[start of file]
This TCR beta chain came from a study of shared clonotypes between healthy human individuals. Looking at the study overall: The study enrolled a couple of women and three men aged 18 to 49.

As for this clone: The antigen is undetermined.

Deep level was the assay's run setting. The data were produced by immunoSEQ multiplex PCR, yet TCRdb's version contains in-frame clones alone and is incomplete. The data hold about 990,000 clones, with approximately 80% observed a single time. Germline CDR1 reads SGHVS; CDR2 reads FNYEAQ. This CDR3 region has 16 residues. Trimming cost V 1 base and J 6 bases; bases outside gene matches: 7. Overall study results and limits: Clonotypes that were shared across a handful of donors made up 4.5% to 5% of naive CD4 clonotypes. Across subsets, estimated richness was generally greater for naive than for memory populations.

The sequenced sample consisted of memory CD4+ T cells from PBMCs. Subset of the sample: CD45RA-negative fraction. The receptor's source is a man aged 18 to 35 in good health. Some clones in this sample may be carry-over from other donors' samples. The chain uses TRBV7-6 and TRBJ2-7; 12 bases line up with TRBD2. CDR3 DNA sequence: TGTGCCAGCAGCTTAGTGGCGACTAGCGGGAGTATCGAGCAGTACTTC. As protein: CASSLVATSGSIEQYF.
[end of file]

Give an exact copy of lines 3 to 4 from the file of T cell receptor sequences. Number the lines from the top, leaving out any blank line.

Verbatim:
Deep level was the assay's run setting. The data were produced by immunoSEQ multiplex PCR, yet TCRdb's version contains in-frame clones alone and is incomplete. The data hold about 990,000 clones, with approximately 80% observed a single time. Germline CDR1 reads SGHVS; CDR2 reads FNYEAQ. This CDR3 region has 16 residues. Trimming cost V 1 base and J 6 bases; bases outside gene matches: 7. Overall study results and limits: Clonotypes that were shared across a handful of donors made up 4.5% to 5% of naive CD4 clonotypes. Across subsets, estimated richness was generally greater for naive than for memory populations.

The sequenced sample consisted of memory CD4+ T cells from PBMCs. Subset of the sample: CD45RA-negative fraction. The receptor's source is a man aged 18 to 35 in good health. Some clones in this sample may be carry-over from other donors' samples. The chain uses TRBV7-6 and TRBJ2-7; 12 bases line up with TRBD2. CDR3 DNA sequence: TGTGCCAGCAGCTTAGTGGCGACTAGCGGGAGTATCGAGCAGTACTTC. As protein: CASSLVATSGSIEQYF.